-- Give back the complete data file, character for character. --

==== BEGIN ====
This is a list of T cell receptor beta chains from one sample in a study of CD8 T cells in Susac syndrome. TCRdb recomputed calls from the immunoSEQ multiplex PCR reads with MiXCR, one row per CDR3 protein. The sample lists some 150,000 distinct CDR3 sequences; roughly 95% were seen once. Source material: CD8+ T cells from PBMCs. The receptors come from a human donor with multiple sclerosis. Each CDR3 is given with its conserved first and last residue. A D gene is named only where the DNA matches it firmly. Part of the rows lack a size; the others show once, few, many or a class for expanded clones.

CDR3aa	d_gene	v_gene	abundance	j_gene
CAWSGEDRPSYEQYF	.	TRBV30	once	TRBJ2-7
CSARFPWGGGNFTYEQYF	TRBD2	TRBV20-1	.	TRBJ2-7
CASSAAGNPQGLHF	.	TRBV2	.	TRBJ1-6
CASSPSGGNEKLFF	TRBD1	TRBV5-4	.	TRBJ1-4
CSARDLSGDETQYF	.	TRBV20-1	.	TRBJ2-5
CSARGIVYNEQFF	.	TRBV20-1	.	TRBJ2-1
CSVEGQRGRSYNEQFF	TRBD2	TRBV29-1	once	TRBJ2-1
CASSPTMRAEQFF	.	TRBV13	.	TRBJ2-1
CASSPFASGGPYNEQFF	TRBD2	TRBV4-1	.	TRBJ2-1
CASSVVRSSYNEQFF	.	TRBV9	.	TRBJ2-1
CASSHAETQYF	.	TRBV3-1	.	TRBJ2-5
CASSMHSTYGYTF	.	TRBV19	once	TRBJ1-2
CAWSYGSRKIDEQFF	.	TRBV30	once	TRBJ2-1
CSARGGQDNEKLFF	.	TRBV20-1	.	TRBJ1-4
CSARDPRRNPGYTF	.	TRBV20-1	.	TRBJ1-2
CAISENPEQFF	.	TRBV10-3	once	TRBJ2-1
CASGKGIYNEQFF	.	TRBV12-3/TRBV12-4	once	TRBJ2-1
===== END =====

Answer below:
This is a list of T cell receptor beta chains from one sample in a study of CD8 T cells in Susac syndrome. TCRdb recomputed calls from the immunoSEQ multiplex PCR reads with MiXCR, one row per CDR3 protein. The sample lists some 150,000 distinct CDR3 sequences; roughly 95% were seen once. Source material: CD8+ T cells from PBMCs. The receptors come from a human donor with multiple sclerosis. Each CDR3 is given with its conserved first and last residue. A D gene is named only where the DNA matches it firmly. Part of the rows lack a size; the others show once, few, many or a class for expanded clones.

CDR3aa	d_gene	v_gene	abundance	j_gene
CAWSGEDRPSYEQYF	.	TRBV30	once	TRBJ2-7
CSARFPWGGGNFTYEQYF	TRBD2	TRBV20-1	.	TRBJ2-7
CASSAAGNPQGLHF	.	TRBV2	.	TRBJ1-6
CASSPSGGNEKLFF	TRBD1	TRBV5-4	.	TRBJ1-4
CSARDLSGDETQYF	.	TRBV20-1	.	TRBJ2-5
CSARGIVYNEQFF	.	TRBV20-1	.	TRBJ2-1
CSVEGQRGRSYNEQFF	TRBD2	TRBV29-1	once	TRBJ2-1
CASSPTMRAEQFF	.	TRBV13	.	TRBJ2-1
CASSPFASGGPYNEQFF	TRBD2	TRBV4-1	.	TRBJ2-1
CASSVVRSSYNEQFF	.	TRBV9	.	TRBJ2-1
CASSHAETQYF	.	TRBV3-1	.	TRBJ2-5
CASSMHSTYGYTF	.	TRBV19	once	TRBJ1-2
CAWSYGSRKIDEQFF	.	TRBV30	once	TRBJ2-1
CSARGGQDNEKLFF	.	TRBV20-1	.	TRBJ1-4
CSARDPRRNPGYTF	.	TRBV20-1	.	TRBJ1-2
CAISENPEQFF	.	TRBV10-3	once	TRBJ2-1
CASGKGIYNEQFF	.	TRBV12-3/TRBV12-4	once	TRBJ2-1